Two RV Gypsies: Full-Time RVers
RV - AWO eyes of the two RV Gypsies
den sign for the two RV gypsies eturn to the home page of the two RV Gypsies
History of the two RV Gypsies
e-mail the two RV Gypsies
Please sign the Guestbook of the Two RV Gypsies. Thanks. links to other full-time RV sites and more helpful and important information for RVers sign for the two RV Gypsies RV
Learn about Brian Duquette
index to the photos on this website
see  travel photos of the two RV Gypsies in the continental USA
see the photos the two RV Gypsies took during their travels in Canada see the photos the two RV Gypsies took during their travels in Canada find out what's new on this website
go to the Table of Contents for this website

The two RV Gypsies in Clarksville, Tennessee

May 18, 2012
USA map showing location of Tennessee state of Tennessee showing where Clarksville is locateddowntown Clarksville, Tennessee
clipart of a History BookClarksville is a city in and the county seat of Montgomery County, Tennessee, and is the fifth largest city in the state. Clarksville is the ninth fastest growing city in the nation and the principal central city of the Clarksville, TN-KY metropolitan statistical area. Clarksville is located on the northwest edge of the Highland Rim, which surrounds the Nashville Basin, and is 45 miles northwest of Nashville.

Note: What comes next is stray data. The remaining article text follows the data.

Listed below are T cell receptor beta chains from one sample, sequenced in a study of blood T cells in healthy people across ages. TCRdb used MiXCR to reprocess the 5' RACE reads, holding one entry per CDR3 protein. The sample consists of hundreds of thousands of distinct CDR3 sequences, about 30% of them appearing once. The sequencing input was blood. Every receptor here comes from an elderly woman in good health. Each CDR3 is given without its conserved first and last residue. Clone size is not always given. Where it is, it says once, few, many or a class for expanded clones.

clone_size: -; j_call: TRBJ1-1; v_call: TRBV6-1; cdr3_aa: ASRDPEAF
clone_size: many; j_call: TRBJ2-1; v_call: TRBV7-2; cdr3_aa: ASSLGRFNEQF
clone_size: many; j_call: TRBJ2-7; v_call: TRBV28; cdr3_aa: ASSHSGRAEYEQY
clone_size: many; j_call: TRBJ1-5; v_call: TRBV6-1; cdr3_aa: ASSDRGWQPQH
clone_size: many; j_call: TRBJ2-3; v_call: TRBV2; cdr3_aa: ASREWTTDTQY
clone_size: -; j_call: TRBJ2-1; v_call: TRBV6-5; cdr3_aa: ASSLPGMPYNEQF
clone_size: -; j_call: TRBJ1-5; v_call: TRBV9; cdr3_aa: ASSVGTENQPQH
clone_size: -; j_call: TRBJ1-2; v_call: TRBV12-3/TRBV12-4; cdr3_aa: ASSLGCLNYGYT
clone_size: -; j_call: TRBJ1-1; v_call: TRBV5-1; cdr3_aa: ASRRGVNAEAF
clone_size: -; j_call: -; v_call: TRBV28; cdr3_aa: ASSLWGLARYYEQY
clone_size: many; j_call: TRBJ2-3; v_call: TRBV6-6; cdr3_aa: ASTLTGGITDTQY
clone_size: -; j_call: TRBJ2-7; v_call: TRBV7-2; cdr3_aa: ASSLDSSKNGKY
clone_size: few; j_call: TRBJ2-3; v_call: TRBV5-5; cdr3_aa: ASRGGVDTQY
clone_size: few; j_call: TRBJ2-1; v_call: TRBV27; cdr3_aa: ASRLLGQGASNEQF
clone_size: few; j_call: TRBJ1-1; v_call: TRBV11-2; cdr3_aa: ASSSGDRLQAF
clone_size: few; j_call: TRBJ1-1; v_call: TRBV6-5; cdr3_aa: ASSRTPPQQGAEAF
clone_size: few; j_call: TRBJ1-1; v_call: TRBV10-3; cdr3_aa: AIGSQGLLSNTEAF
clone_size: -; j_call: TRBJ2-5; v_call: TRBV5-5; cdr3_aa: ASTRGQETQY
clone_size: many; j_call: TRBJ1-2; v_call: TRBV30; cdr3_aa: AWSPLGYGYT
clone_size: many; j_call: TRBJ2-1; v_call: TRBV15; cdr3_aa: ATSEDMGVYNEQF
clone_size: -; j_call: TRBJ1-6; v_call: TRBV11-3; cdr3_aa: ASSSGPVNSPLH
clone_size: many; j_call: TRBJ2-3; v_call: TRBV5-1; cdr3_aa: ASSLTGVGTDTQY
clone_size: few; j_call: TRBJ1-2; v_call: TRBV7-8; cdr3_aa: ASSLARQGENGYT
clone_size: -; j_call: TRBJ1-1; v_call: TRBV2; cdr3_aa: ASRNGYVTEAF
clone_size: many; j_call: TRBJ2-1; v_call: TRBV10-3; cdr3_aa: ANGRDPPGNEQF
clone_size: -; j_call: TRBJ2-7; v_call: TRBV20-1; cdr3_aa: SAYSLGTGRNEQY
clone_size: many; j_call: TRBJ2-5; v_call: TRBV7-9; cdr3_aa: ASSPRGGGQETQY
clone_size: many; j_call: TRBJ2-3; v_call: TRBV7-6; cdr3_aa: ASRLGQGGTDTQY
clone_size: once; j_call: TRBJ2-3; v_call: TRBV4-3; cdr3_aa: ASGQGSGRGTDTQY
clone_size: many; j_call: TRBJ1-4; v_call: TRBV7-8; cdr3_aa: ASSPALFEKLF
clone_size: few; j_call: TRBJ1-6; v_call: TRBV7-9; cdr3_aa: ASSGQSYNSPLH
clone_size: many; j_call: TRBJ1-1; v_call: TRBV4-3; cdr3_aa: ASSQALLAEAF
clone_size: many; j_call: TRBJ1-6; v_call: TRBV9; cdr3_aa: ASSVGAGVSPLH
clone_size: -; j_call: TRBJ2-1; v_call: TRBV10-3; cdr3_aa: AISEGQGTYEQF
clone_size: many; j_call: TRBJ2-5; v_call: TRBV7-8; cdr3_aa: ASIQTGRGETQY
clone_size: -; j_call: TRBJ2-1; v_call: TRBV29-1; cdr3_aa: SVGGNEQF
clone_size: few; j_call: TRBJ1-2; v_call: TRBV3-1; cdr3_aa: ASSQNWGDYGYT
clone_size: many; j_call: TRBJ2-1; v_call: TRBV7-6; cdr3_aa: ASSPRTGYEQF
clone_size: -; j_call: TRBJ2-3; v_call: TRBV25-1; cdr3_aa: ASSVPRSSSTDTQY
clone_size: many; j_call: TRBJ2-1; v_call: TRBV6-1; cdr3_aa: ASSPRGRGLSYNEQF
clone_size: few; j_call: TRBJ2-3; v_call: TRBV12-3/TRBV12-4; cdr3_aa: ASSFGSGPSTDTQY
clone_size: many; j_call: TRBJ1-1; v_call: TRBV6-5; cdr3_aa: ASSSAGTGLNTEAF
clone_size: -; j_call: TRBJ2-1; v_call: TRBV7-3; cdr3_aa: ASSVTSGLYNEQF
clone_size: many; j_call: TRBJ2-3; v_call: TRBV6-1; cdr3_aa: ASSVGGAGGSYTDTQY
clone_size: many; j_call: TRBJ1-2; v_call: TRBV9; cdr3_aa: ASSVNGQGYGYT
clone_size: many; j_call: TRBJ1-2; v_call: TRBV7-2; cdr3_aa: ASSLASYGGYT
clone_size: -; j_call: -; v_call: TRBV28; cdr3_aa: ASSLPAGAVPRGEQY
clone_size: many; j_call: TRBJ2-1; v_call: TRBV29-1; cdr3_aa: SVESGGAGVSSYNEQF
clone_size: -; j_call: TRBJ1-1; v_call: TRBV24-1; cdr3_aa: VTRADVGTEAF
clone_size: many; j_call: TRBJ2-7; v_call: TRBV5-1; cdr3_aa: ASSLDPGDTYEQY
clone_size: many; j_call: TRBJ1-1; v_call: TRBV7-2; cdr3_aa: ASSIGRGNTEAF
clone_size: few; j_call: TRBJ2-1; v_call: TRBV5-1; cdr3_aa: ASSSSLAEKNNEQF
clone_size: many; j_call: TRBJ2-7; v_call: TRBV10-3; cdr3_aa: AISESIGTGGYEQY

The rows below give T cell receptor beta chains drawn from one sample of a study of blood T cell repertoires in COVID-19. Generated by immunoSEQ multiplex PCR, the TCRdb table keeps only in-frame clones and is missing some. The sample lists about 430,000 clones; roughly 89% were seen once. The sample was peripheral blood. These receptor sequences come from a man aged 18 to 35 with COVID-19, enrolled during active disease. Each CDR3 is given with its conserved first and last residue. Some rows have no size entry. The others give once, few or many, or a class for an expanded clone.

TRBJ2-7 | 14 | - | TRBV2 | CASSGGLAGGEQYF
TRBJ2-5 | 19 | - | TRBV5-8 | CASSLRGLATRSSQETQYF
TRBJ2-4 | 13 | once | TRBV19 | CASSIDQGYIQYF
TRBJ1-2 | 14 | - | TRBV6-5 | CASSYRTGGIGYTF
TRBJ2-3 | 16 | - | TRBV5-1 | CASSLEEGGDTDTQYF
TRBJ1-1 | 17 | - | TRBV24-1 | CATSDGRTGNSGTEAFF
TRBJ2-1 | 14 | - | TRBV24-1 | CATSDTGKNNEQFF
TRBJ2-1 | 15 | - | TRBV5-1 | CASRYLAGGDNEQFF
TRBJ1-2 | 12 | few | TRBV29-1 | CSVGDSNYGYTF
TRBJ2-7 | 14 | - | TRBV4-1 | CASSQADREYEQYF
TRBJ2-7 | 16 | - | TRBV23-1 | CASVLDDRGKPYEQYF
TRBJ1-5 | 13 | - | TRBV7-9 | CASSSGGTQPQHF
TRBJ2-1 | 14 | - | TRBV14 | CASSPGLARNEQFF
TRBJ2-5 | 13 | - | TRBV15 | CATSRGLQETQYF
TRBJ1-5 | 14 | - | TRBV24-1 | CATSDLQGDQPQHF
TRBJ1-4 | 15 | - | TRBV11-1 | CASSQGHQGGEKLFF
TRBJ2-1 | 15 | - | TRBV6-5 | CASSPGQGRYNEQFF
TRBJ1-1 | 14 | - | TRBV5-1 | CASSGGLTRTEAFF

The city was incorporated in 1785, making it Tennessee's first incorporated city, and named for General George Rogers Clark, frontier fighter and Revolutionary War hero, brother of William Clark of the Lewis and Clark Expedition.

Clarksville is one of the South's most historic cities and the home of Austin Peay State University; The Leaf-Chronicle, the oldest newspaper in Tennessee; and neighbor to the Fort Campbell, United States Army base. Fort Campbell is the home of the 101st Airborne Division (Air Assault), and is located approximately ten miles from downtown Clarksville, straddling the Tennessee-Kentucky state line. It is officially Fort Campbell, Kentucky due to the fact the base U.S. Post Office is on the Kentucky side of the base; the majority of Fort Campbell is within the state of Tennessee.

 
The mural shown below on the right is entitled Bursting With Pride and is 10,000 square feet in size. It was painted by Ricky Deel in the year 2000 and depicts various Clarksville Tennessee landmarks.